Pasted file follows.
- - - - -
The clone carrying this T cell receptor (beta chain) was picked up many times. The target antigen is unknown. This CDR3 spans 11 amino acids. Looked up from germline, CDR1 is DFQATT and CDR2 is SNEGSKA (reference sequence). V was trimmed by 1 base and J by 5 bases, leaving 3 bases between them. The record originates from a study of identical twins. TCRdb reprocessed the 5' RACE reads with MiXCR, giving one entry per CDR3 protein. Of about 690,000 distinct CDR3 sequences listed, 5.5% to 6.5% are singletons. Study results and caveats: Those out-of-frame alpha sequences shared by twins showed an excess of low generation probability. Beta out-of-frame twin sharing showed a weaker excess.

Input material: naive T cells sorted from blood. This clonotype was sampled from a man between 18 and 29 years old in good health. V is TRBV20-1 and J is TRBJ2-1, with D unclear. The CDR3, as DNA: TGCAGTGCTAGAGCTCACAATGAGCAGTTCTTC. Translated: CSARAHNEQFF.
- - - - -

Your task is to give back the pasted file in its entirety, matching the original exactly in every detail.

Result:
The clone carrying this T cell receptor (beta chain) was picked up many times. The target antigen is unknown. This CDR3 spans 11 amino acids. Looked up from germline, CDR1 is DFQATT and CDR2 is SNEGSKA (reference sequence). V was trimmed by 1 base and J by 5 bases, leaving 3 bases between them. The record originates from a study of identical twins. TCRdb reprocessed the 5' RACE reads with MiXCR, giving one entry per CDR3 protein. Of about 690,000 distinct CDR3 sequences listed, 5.5% to 6.5% are singletons. Study results and caveats: Those out-of-frame alpha sequences shared by twins showed an excess of low generation probability. Beta out-of-frame twin sharing showed a weaker excess.

Input material: naive T cells sorted from blood. This clonotype was sampled from a man between 18 and 29 years old in good health. V is TRBV20-1 and J is TRBJ2-1, with D unclear. The CDR3, as DNA: TGCAGTGCTAGAGCTCACAATGAGCAGTTCTTC. Translated: CSARAHNEQFF.